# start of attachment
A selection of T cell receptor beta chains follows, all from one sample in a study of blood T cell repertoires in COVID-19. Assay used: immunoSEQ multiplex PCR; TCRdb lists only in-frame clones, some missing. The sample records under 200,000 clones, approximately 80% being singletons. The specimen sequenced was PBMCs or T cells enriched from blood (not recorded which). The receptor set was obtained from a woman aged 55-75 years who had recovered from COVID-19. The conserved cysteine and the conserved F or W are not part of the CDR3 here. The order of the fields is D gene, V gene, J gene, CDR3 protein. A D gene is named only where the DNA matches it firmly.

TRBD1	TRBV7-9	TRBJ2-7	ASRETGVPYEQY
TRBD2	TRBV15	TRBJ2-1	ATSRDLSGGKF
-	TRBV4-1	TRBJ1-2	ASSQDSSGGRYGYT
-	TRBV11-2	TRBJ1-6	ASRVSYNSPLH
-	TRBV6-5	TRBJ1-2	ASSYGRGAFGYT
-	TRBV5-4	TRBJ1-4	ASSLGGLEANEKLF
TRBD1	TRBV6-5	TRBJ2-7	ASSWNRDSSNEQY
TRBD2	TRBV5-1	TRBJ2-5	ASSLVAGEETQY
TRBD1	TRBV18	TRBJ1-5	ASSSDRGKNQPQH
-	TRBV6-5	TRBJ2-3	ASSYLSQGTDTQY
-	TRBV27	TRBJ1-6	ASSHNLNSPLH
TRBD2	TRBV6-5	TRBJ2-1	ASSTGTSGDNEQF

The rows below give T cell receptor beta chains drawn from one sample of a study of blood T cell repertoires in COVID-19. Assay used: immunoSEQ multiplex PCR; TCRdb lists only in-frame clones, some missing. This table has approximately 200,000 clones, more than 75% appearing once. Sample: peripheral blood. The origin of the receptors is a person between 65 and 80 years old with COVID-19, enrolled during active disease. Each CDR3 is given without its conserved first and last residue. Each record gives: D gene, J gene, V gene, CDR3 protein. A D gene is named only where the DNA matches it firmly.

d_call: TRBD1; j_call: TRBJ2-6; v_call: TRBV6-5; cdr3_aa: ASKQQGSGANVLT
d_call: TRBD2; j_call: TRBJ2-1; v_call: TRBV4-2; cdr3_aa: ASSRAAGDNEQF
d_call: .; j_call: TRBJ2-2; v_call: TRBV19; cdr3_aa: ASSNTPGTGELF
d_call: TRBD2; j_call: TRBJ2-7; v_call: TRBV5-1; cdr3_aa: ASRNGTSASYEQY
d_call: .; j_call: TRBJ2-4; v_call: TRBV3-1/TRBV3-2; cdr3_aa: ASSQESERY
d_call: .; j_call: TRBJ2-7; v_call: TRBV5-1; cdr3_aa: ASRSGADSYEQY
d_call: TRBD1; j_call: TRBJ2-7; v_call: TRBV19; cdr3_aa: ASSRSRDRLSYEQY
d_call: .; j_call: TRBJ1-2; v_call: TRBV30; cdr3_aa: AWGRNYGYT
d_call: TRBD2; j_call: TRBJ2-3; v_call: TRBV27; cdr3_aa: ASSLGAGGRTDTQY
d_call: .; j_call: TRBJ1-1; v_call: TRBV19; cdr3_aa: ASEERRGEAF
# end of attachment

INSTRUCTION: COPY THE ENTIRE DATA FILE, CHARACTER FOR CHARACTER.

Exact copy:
A selection of T cell receptor beta chains follows, all from one sample in a study of blood T cell repertoires in COVID-19. Assay used: immunoSEQ multiplex PCR; TCRdb lists only in-frame clones, some missing. The sample records under 200,000 clones, approximately 80% being singletons. The specimen sequenced was PBMCs or T cells enriched from blood (not recorded which). The receptor set was obtained from a woman aged 55-75 years who had recovered from COVID-19. The conserved cysteine and the conserved F or W are not part of the CDR3 here. The order of the fields is D gene, V gene, J gene, CDR3 protein. A D gene is named only where the DNA matches it firmly.

TRBD1	TRBV7-9	TRBJ2-7	ASRETGVPYEQY
TRBD2	TRBV15	TRBJ2-1	ATSRDLSGGKF
-	TRBV4-1	TRBJ1-2	ASSQDSSGGRYGYT
-	TRBV11-2	TRBJ1-6	ASRVSYNSPLH
-	TRBV6-5	TRBJ1-2	ASSYGRGAFGYT
-	TRBV5-4	TRBJ1-4	ASSLGGLEANEKLF
TRBD1	TRBV6-5	TRBJ2-7	ASSWNRDSSNEQY
TRBD2	TRBV5-1	TRBJ2-5	ASSLVAGEETQY
TRBD1	TRBV18	TRBJ1-5	ASSSDRGKNQPQH
-	TRBV6-5	TRBJ2-3	ASSYLSQGTDTQY
-	TRBV27	TRBJ1-6	ASSHNLNSPLH
TRBD2	TRBV6-5	TRBJ2-1	ASSTGTSGDNEQF

The rows below give T cell receptor beta chains drawn from one sample of a study of blood T cell repertoires in COVID-19. Assay used: immunoSEQ multiplex PCR; TCRdb lists only in-frame clones, some missing. This table has approximately 200,000 clones, more than 75% appearing once. Sample: peripheral blood. The origin of the receptors is a person between 65 and 80 years old with COVID-19, enrolled during active disease. Each CDR3 is given without its conserved first and last residue. Each record gives: D gene, J gene, V gene, CDR3 protein. A D gene is named only where the DNA matches it firmly.

d_call: TRBD1; j_call: TRBJ2-6; v_call: TRBV6-5; cdr3_aa: ASKQQGSGANVLT
d_call: TRBD2; j_call: TRBJ2-1; v_call: TRBV4-2; cdr3_aa: ASSRAAGDNEQF
d_call: .; j_call: TRBJ2-2; v_call: TRBV19; cdr3_aa: ASSNTPGTGELF
d_call: TRBD2; j_call: TRBJ2-7; v_call: TRBV5-1; cdr3_aa: ASRNGTSASYEQY
d_call: .; j_call: TRBJ2-4; v_call: TRBV3-1/TRBV3-2; cdr3_aa: ASSQESERY
d_call: .; j_call: TRBJ2-7; v_call: TRBV5-1; cdr3_aa: ASRSGADSYEQY
d_call: TRBD1; j_call: TRBJ2-7; v_call: TRBV19; cdr3_aa: ASSRSRDRLSYEQY
d_call: .; j_call: TRBJ1-2; v_call: TRBV30; cdr3_aa: AWGRNYGYT
d_call: TRBD2; j_call: TRBJ2-3; v_call: TRBV27; cdr3_aa: ASSLGAGGRTDTQY
d_call: .; j_call: TRBJ1-1; v_call: TRBV19; cdr3_aa: ASEERRGEAF